Reverend H. Ryan (1866) – Reverend Frederick Sweetwyne (2017 – Present)
When John Wesley, founder of the Methodist movement, traveled to North America, he was so offended by the institution of slavery that he said no Methodist church was to be established in any region of the country that condoned the condition which he called “the vilest that ever saw the sun.” For this reason, many blacks migrated to Methodism and its principles that no human being should ever be held as chattel. From these ideas of freedom and service, Wesley United Methodist Church (Wesley Chapel) was born.
The Emancipation Proclamation ushered in the first Wesley independent of a white church. In May 1866, William D. Mann purchased a plot of land in an historic section of Baton Rouge, LA called Beauregard Town on which to erect a church. This second largest section of the city was laid out in the manner of grand, old European cities, with plazas, formal gardens, governmental buildings, and a cathedral to stand in the grand, central square. With the land purchased on this site, Wesley’s founders went into the woods with their saws and axes, felled trees, floated logs down the mighty Mississippi to the Harbor Sawmill, sawed the planks, and set about building the first, Wesley, or Wesley Chapel Methodist Episcopal Church as it was then called. Although that building was buffeted by fire, storms and time, it served the community for more than 80 years, until the congregation grew so large that a new church had to be built in 1966. The church would change names two more times, from Wesley Methodist Church which it became in 1939 to the name it holds today: Wesley United Methodist Church.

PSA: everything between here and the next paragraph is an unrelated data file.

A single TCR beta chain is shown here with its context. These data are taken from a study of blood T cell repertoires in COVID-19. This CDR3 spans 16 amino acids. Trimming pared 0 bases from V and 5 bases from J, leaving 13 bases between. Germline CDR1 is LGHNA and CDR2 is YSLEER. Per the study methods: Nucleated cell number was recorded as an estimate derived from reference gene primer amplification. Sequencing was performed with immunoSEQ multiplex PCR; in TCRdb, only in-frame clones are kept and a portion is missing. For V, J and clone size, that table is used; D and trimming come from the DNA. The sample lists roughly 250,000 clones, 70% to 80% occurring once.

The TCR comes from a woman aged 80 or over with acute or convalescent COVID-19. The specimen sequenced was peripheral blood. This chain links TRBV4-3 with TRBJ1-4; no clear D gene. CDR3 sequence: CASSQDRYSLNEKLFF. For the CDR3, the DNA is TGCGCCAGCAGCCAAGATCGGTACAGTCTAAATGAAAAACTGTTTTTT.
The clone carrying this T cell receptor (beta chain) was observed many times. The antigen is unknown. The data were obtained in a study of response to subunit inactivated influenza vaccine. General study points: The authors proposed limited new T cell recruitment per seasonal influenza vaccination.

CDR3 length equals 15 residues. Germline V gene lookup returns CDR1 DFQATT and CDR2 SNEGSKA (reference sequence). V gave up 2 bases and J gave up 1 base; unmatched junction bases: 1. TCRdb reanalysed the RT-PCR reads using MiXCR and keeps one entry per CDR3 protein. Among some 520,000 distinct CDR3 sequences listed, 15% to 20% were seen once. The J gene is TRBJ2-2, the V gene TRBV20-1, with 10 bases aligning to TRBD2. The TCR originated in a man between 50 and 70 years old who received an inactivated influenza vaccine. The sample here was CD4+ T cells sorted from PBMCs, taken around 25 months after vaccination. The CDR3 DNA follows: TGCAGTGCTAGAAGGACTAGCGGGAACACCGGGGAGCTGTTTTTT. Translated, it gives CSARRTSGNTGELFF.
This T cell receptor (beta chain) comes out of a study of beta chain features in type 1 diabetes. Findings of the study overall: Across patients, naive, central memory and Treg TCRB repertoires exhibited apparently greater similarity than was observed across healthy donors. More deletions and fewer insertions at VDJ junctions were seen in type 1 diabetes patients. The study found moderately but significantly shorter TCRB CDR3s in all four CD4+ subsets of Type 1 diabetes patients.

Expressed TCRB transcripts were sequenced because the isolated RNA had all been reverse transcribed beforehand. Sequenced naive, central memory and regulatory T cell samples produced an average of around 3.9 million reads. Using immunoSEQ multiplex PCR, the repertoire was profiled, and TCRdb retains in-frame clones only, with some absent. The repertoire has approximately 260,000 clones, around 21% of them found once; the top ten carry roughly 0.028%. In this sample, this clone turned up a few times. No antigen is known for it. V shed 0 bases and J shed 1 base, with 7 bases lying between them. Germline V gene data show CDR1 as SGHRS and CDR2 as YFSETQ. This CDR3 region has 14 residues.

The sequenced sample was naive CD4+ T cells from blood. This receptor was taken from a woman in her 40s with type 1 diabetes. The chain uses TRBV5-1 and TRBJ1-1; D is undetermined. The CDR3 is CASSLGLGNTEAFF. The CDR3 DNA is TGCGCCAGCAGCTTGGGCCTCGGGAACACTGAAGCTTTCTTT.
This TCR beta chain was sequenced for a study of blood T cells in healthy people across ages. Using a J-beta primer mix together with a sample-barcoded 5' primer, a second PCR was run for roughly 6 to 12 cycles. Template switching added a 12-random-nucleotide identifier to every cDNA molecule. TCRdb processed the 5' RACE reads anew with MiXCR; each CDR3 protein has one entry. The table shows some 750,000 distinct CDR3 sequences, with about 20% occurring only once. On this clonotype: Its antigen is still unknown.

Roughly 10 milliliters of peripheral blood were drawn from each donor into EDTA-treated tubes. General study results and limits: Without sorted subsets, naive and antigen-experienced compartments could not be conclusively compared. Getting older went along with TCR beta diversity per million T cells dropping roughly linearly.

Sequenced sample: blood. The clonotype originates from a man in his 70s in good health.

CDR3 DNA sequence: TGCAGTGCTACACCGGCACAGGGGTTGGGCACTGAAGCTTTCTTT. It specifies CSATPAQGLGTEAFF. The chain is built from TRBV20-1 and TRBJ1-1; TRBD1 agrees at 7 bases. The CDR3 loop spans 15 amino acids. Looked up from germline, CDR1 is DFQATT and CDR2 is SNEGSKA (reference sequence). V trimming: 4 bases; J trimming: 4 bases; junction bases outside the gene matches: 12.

We are proud to say that our church is rich in Baton Rouge history and blessed with an abundance of gifts that could only have come through God’s grace. We have been honored with the service of more than 50 ministers and with a congregation that can boast of more than 55 with fifty plus years of membership. Wesley was the only African-American church in the city to have a pipe organ and remains so to this day. Its stained glass window is the major focus of the church, designed so that all of it can be seen from top to bottom; and most of the furnishings that grace the sanctuary are gifts from members whose life blood oozes through the very fabric of this fine church.
We celebrate 155 years of service to God and His Word, and we dedicate this Founders’ Day to the pioneers of Wesley who have gone before. It was they who established this church, an edifice to our Lord, and we honor them and cherish their memory. May we go forth then, vowing to live by the example of John Wesley who said “Do all the good you can/ By all the means you can/ In all the ways you can/ In all the places you can/ At all the times you can/To all the people you can/ As long as ever you can.”